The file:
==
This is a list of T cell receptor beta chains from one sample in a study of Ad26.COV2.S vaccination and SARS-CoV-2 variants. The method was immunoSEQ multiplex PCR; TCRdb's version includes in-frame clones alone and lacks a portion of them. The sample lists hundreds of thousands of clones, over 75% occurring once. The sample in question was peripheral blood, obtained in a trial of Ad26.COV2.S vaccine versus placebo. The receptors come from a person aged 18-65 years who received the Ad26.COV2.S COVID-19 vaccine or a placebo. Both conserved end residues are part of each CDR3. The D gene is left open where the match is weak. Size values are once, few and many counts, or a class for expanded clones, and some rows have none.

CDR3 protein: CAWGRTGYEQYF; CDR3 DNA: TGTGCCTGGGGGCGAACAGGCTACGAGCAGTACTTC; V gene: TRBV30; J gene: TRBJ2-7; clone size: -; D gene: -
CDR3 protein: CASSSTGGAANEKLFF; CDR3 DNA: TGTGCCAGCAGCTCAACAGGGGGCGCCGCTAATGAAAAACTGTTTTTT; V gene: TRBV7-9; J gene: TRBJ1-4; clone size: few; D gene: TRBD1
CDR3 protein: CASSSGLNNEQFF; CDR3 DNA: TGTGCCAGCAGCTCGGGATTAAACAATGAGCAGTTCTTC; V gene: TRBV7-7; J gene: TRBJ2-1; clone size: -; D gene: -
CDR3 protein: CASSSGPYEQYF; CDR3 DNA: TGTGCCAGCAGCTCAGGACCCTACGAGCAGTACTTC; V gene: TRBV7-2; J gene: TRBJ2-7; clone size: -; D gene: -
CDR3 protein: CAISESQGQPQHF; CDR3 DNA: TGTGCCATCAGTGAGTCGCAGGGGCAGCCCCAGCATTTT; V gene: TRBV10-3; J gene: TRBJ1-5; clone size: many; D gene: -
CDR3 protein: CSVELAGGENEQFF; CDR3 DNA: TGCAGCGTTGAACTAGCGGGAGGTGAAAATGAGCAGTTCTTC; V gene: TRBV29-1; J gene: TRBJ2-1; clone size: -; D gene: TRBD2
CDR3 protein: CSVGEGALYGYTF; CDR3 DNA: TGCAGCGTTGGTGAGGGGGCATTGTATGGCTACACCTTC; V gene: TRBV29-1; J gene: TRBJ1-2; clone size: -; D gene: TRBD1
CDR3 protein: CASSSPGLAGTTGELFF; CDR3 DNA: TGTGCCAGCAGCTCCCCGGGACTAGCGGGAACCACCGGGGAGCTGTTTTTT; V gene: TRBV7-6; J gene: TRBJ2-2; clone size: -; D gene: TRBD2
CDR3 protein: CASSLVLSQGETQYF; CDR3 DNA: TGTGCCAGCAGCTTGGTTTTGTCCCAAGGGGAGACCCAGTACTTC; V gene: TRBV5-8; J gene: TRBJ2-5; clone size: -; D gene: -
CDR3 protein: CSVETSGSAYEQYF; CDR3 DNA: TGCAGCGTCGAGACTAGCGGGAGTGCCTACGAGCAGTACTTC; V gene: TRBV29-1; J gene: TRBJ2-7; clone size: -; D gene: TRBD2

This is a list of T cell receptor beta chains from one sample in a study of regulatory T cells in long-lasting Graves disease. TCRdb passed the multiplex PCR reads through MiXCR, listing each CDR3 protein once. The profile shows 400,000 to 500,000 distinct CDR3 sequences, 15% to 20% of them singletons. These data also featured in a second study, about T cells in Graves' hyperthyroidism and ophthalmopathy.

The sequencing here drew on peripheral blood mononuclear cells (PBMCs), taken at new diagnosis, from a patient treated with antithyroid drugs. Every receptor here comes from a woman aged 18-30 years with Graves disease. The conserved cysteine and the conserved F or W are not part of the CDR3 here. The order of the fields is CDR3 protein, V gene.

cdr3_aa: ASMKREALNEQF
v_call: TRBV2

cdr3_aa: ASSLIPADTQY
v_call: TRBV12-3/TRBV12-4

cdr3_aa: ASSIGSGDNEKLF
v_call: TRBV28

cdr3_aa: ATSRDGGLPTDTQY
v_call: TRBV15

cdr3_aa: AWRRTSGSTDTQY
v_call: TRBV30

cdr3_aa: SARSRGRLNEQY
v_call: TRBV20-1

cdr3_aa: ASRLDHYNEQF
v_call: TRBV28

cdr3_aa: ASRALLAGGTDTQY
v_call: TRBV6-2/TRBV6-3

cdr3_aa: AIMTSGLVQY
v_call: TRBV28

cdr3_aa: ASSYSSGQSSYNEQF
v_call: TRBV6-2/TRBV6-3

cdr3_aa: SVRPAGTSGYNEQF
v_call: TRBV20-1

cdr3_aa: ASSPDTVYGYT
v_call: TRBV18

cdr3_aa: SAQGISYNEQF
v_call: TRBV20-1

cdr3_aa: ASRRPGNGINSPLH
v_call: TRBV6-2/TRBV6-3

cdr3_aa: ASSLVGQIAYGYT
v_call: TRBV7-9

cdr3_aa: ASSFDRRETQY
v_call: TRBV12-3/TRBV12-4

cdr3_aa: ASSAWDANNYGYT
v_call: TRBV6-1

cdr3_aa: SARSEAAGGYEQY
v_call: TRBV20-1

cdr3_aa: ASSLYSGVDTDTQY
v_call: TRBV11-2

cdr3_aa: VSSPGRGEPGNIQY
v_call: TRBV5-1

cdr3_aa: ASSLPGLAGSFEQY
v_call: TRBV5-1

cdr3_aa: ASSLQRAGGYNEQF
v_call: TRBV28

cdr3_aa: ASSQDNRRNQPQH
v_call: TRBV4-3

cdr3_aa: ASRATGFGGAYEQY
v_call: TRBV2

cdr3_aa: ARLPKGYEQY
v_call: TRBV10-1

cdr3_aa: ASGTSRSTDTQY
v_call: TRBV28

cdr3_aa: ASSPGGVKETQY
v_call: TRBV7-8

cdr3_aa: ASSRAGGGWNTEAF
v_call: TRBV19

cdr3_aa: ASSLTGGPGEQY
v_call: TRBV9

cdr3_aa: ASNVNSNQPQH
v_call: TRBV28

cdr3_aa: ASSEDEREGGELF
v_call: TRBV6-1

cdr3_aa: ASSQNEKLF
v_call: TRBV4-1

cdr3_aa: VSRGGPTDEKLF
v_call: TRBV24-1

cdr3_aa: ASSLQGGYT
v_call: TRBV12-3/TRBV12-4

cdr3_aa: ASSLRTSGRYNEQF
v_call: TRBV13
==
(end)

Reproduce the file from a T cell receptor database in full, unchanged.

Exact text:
This is a list of T cell receptor beta chains from one sample in a study of Ad26.COV2.S vaccination and SARS-CoV-2 variants. The method was immunoSEQ multiplex PCR; TCRdb's version includes in-frame clones alone and lacks a portion of them. The sample lists hundreds of thousands of clones, over 75% occurring once. The sample in question was peripheral blood, obtained in a trial of Ad26.COV2.S vaccine versus placebo. The receptors come from a person aged 18-65 years who received the Ad26.COV2.S COVID-19 vaccine or a placebo. Both conserved end residues are part of each CDR3. The D gene is left open where the match is weak. Size values are once, few and many counts, or a class for expanded clones, and some rows have none.

CDR3 protein: CAWGRTGYEQYF; CDR3 DNA: TGTGCCTGGGGGCGAACAGGCTACGAGCAGTACTTC; V gene: TRBV30; J gene: TRBJ2-7; clone size: -; D gene: -
CDR3 protein: CASSSTGGAANEKLFF; CDR3 DNA: TGTGCCAGCAGCTCAACAGGGGGCGCCGCTAATGAAAAACTGTTTTTT; V gene: TRBV7-9; J gene: TRBJ1-4; clone size: few; D gene: TRBD1
CDR3 protein: CASSSGLNNEQFF; CDR3 DNA: TGTGCCAGCAGCTCGGGATTAAACAATGAGCAGTTCTTC; V gene: TRBV7-7; J gene: TRBJ2-1; clone size: -; D gene: -
CDR3 protein: CASSSGPYEQYF; CDR3 DNA: TGTGCCAGCAGCTCAGGACCCTACGAGCAGTACTTC; V gene: TRBV7-2; J gene: TRBJ2-7; clone size: -; D gene: -
CDR3 protein: CAISESQGQPQHF; CDR3 DNA: TGTGCCATCAGTGAGTCGCAGGGGCAGCCCCAGCATTTT; V gene: TRBV10-3; J gene: TRBJ1-5; clone size: many; D gene: -
CDR3 protein: CSVELAGGENEQFF; CDR3 DNA: TGCAGCGTTGAACTAGCGGGAGGTGAAAATGAGCAGTTCTTC; V gene: TRBV29-1; J gene: TRBJ2-1; clone size: -; D gene: TRBD2
CDR3 protein: CSVGEGALYGYTF; CDR3 DNA: TGCAGCGTTGGTGAGGGGGCATTGTATGGCTACACCTTC; V gene: TRBV29-1; J gene: TRBJ1-2; clone size: -; D gene: TRBD1
CDR3 protein: CASSSPGLAGTTGELFF; CDR3 DNA: TGTGCCAGCAGCTCCCCGGGACTAGCGGGAACCACCGGGGAGCTGTTTTTT; V gene: TRBV7-6; J gene: TRBJ2-2; clone size: -; D gene: TRBD2
CDR3 protein: CASSLVLSQGETQYF; CDR3 DNA: TGTGCCAGCAGCTTGGTTTTGTCCCAAGGGGAGACCCAGTACTTC; V gene: TRBV5-8; J gene: TRBJ2-5; clone size: -; D gene: -
CDR3 protein: CSVETSGSAYEQYF; CDR3 DNA: TGCAGCGTCGAGACTAGCGGGAGTGCCTACGAGCAGTACTTC; V gene: TRBV29-1; J gene: TRBJ2-7; clone size: -; D gene: TRBD2

This is a list of T cell receptor beta chains from one sample in a study of regulatory T cells in long-lasting Graves disease. TCRdb passed the multiplex PCR reads through MiXCR, listing each CDR3 protein once. The profile shows 400,000 to 500,000 distinct CDR3 sequences, 15% to 20% of them singletons. These data also featured in a second study, about T cells in Graves' hyperthyroidism and ophthalmopathy.

The sequencing here drew on peripheral blood mononuclear cells (PBMCs), taken at new diagnosis, from a patient treated with antithyroid drugs. Every receptor here comes from a woman aged 18-30 years with Graves disease. The conserved cysteine and the conserved F or W are not part of the CDR3 here. The order of the fields is CDR3 protein, V gene.

cdr3_aa: ASMKREALNEQF
v_call: TRBV2

cdr3_aa: ASSLIPADTQY
v_call: TRBV12-3/TRBV12-4

cdr3_aa: ASSIGSGDNEKLF
v_call: TRBV28

cdr3_aa: ATSRDGGLPTDTQY
v_call: TRBV15

cdr3_aa: AWRRTSGSTDTQY
v_call: TRBV30

cdr3_aa: SARSRGRLNEQY
v_call: TRBV20-1

cdr3_aa: ASRLDHYNEQF
v_call: TRBV28

cdr3_aa: ASRALLAGGTDTQY
v_call: TRBV6-2/TRBV6-3

cdr3_aa: AIMTSGLVQY
v_call: TRBV28

cdr3_aa: ASSYSSGQSSYNEQF
v_call: TRBV6-2/TRBV6-3

cdr3_aa: SVRPAGTSGYNEQF
v_call: TRBV20-1

cdr3_aa: ASSPDTVYGYT
v_call: TRBV18

cdr3_aa: SAQGISYNEQF
v_call: TRBV20-1

cdr3_aa: ASRRPGNGINSPLH
v_call: TRBV6-2/TRBV6-3

cdr3_aa: ASSLVGQIAYGYT
v_call: TRBV7-9

cdr3_aa: ASSFDRRETQY
v_call: TRBV12-3/TRBV12-4

cdr3_aa: ASSAWDANNYGYT
v_call: TRBV6-1

cdr3_aa: SARSEAAGGYEQY
v_call: TRBV20-1

cdr3_aa: ASSLYSGVDTDTQY
v_call: TRBV11-2

cdr3_aa: VSSPGRGEPGNIQY
v_call: TRBV5-1

cdr3_aa: ASSLPGLAGSFEQY
v_call: TRBV5-1

cdr3_aa: ASSLQRAGGYNEQF
v_call: TRBV28

cdr3_aa: ASSQDNRRNQPQH
v_call: TRBV4-3

cdr3_aa: ASRATGFGGAYEQY
v_call: TRBV2

cdr3_aa: ARLPKGYEQY
v_call: TRBV10-1

cdr3_aa: ASGTSRSTDTQY
v_call: TRBV28

cdr3_aa: ASSPGGVKETQY
v_call: TRBV7-8

cdr3_aa: ASSRAGGGWNTEAF
v_call: TRBV19

cdr3_aa: ASSLTGGPGEQY
v_call: TRBV9

cdr3_aa: ASNVNSNQPQH
v_call: TRBV28

cdr3_aa: ASSEDEREGGELF
v_call: TRBV6-1

cdr3_aa: ASSQNEKLF
v_call: TRBV4-1

cdr3_aa: VSRGGPTDEKLF
v_call: TRBV24-1

cdr3_aa: ASSLQGGYT
v_call: TRBV12-3/TRBV12-4

cdr3_aa: ASSLRTSGRYNEQF
v_call: TRBV13